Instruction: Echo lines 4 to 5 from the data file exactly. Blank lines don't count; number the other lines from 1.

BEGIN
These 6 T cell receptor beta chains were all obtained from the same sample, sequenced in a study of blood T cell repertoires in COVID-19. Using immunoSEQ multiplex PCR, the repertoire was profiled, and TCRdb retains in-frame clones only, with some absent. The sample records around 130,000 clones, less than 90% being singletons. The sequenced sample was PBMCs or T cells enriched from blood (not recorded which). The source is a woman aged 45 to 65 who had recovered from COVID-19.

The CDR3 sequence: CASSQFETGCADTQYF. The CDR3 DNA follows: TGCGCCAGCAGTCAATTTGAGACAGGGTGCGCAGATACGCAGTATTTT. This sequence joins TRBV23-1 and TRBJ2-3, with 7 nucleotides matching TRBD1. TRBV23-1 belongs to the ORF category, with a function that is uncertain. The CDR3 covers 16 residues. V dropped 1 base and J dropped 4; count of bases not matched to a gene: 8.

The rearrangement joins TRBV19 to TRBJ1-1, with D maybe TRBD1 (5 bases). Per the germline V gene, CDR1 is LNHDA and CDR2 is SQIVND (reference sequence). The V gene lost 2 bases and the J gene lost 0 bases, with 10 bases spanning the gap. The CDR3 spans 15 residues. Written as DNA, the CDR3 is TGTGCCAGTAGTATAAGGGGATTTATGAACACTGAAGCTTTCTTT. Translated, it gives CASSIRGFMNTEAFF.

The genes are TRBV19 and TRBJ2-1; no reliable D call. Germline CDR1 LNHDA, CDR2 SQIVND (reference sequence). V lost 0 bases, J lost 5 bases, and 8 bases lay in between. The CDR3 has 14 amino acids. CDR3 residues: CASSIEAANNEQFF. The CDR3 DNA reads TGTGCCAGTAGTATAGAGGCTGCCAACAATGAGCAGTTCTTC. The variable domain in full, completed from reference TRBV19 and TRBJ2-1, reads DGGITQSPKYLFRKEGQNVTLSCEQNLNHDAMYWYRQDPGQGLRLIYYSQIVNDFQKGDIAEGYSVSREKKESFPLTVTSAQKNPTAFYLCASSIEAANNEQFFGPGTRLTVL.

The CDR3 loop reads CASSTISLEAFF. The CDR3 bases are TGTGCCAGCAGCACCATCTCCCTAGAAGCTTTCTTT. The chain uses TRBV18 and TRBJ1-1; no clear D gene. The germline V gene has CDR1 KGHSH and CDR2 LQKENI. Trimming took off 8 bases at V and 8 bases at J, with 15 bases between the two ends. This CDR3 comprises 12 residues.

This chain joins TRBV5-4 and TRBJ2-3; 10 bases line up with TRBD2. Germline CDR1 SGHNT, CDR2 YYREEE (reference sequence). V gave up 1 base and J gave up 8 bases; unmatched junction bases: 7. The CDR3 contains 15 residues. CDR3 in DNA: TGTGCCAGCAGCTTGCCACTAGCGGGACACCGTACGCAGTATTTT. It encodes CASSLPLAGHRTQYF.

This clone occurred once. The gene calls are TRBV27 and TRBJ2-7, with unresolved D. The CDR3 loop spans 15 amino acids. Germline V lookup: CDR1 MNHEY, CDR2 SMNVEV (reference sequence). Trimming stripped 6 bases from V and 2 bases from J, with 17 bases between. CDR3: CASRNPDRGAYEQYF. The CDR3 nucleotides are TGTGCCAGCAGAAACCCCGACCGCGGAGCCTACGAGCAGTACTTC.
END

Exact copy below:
The genes are TRBV19 and TRBJ2-1; no reliable D call. Germline CDR1 LNHDA, CDR2 SQIVND (reference sequence). V lost 0 bases, J lost 5 bases, and 8 bases lay in between. The CDR3 has 14 amino acids. CDR3 residues: CASSIEAANNEQFF. The CDR3 DNA reads TGTGCCAGTAGTATAGAGGCTGCCAACAATGAGCAGTTCTTC. The variable domain in full, completed from reference TRBV19 and TRBJ2-1, reads DGGITQSPKYLFRKEGQNVTLSCEQNLNHDAMYWYRQDPGQGLRLIYYSQIVNDFQKGDIAEGYSVSREKKESFPLTVTSAQKNPTAFYLCASSIEAANNEQFFGPGTRLTVL.

The CDR3 loop reads CASSTISLEAFF. The CDR3 bases are TGTGCCAGCAGCACCATCTCCCTAGAAGCTTTCTTT. The chain uses TRBV18 and TRBJ1-1; no clear D gene. The germline V gene has CDR1 KGHSH and CDR2 LQKENI. Trimming took off 8 bases at V and 8 bases at J, with 15 bases between the two ends. This CDR3 comprises 12 residues.